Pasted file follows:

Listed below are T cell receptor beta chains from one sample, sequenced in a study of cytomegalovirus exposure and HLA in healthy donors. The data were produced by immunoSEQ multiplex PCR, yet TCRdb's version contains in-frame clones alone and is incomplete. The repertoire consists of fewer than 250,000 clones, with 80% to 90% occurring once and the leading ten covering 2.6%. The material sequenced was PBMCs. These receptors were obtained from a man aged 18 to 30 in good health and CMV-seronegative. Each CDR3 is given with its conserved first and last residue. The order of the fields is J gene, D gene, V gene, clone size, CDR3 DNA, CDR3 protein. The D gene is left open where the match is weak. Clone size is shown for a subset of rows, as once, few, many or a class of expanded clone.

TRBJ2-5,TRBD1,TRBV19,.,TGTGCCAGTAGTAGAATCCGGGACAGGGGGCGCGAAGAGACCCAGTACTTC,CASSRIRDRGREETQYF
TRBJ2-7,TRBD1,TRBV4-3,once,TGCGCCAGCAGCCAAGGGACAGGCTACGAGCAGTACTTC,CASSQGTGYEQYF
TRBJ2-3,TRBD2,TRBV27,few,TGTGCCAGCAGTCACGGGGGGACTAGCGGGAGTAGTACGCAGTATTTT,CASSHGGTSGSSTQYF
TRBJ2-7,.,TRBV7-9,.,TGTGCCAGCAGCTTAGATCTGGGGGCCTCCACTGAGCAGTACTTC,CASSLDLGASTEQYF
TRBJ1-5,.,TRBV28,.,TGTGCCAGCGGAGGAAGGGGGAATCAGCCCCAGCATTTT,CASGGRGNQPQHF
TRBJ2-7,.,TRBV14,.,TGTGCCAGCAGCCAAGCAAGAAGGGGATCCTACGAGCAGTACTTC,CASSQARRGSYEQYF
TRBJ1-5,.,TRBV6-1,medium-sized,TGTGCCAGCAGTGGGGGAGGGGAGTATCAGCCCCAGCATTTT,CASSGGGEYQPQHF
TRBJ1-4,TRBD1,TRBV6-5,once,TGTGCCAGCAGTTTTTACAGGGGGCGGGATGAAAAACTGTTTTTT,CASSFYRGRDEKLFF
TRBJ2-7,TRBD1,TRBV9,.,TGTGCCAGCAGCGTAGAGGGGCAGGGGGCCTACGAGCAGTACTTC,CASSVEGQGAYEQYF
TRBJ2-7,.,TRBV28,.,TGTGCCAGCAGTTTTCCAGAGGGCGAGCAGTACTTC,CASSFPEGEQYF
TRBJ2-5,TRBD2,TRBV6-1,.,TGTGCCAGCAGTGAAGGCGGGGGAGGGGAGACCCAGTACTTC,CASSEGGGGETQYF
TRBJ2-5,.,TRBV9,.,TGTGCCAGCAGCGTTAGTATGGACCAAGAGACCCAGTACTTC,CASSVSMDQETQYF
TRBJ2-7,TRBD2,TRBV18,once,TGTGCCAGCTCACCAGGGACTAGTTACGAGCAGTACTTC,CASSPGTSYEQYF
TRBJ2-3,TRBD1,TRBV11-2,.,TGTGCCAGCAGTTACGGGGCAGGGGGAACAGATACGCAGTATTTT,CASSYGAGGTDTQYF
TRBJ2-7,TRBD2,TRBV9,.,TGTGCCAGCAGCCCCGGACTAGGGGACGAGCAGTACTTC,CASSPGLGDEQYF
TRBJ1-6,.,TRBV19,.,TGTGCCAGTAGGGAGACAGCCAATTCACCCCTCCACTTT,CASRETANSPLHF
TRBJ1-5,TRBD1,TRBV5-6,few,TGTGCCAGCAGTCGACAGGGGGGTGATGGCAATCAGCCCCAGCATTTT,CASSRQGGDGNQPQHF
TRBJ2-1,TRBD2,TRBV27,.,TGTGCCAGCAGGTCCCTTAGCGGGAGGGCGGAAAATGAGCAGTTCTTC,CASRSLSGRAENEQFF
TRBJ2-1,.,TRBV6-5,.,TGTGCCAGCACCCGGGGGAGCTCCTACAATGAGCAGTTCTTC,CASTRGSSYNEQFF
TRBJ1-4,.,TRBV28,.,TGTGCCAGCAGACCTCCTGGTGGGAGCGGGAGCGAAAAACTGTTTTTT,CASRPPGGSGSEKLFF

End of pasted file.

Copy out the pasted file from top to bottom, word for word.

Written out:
Listed below are T cell receptor beta chains from one sample, sequenced in a study of cytomegalovirus exposure and HLA in healthy donors. The data were produced by immunoSEQ multiplex PCR, yet TCRdb's version contains in-frame clones alone and is incomplete. The repertoire consists of fewer than 250,000 clones, with 80% to 90% occurring once and the leading ten covering 2.6%. The material sequenced was PBMCs. These receptors were obtained from a man aged 18 to 30 in good health and CMV-seronegative. Each CDR3 is given with its conserved first and last residue. The order of the fields is J gene, D gene, V gene, clone size, CDR3 DNA, CDR3 protein. The D gene is left open where the match is weak. Clone size is shown for a subset of rows, as once, few, many or a class of expanded clone.

TRBJ2-5,TRBD1,TRBV19,.,TGTGCCAGTAGTAGAATCCGGGACAGGGGGCGCGAAGAGACCCAGTACTTC,CASSRIRDRGREETQYF
TRBJ2-7,TRBD1,TRBV4-3,once,TGCGCCAGCAGCCAAGGGACAGGCTACGAGCAGTACTTC,CASSQGTGYEQYF
TRBJ2-3,TRBD2,TRBV27,few,TGTGCCAGCAGTCACGGGGGGACTAGCGGGAGTAGTACGCAGTATTTT,CASSHGGTSGSSTQYF
TRBJ2-7,.,TRBV7-9,.,TGTGCCAGCAGCTTAGATCTGGGGGCCTCCACTGAGCAGTACTTC,CASSLDLGASTEQYF
TRBJ1-5,.,TRBV28,.,TGTGCCAGCGGAGGAAGGGGGAATCAGCCCCAGCATTTT,CASGGRGNQPQHF
TRBJ2-7,.,TRBV14,.,TGTGCCAGCAGCCAAGCAAGAAGGGGATCCTACGAGCAGTACTTC,CASSQARRGSYEQYF
TRBJ1-5,.,TRBV6-1,medium-sized,TGTGCCAGCAGTGGGGGAGGGGAGTATCAGCCCCAGCATTTT,CASSGGGEYQPQHF
TRBJ1-4,TRBD1,TRBV6-5,once,TGTGCCAGCAGTTTTTACAGGGGGCGGGATGAAAAACTGTTTTTT,CASSFYRGRDEKLFF
TRBJ2-7,TRBD1,TRBV9,.,TGTGCCAGCAGCGTAGAGGGGCAGGGGGCCTACGAGCAGTACTTC,CASSVEGQGAYEQYF
TRBJ2-7,.,TRBV28,.,TGTGCCAGCAGTTTTCCAGAGGGCGAGCAGTACTTC,CASSFPEGEQYF
TRBJ2-5,TRBD2,TRBV6-1,.,TGTGCCAGCAGTGAAGGCGGGGGAGGGGAGACCCAGTACTTC,CASSEGGGGETQYF
TRBJ2-5,.,TRBV9,.,TGTGCCAGCAGCGTTAGTATGGACCAAGAGACCCAGTACTTC,CASSVSMDQETQYF
TRBJ2-7,TRBD2,TRBV18,once,TGTGCCAGCTCACCAGGGACTAGTTACGAGCAGTACTTC,CASSPGTSYEQYF
TRBJ2-3,TRBD1,TRBV11-2,.,TGTGCCAGCAGTTACGGGGCAGGGGGAACAGATACGCAGTATTTT,CASSYGAGGTDTQYF
TRBJ2-7,TRBD2,TRBV9,.,TGTGCCAGCAGCCCCGGACTAGGGGACGAGCAGTACTTC,CASSPGLGDEQYF
TRBJ1-6,.,TRBV19,.,TGTGCCAGTAGGGAGACAGCCAATTCACCCCTCCACTTT,CASRETANSPLHF
TRBJ1-5,TRBD1,TRBV5-6,few,TGTGCCAGCAGTCGACAGGGGGGTGATGGCAATCAGCCCCAGCATTTT,CASSRQGGDGNQPQHF
TRBJ2-1,TRBD2,TRBV27,.,TGTGCCAGCAGGTCCCTTAGCGGGAGGGCGGAAAATGAGCAGTTCTTC,CASRSLSGRAENEQFF
TRBJ2-1,.,TRBV6-5,.,TGTGCCAGCACCCGGGGGAGCTCCTACAATGAGCAGTTCTTC,CASTRGSSYNEQFF
TRBJ1-4,.,TRBV28,.,TGTGCCAGCAGACCTCCTGGTGGGAGCGGGAGCGAAAAACTGTTTTTT,CASRPPGGSGSEKLFF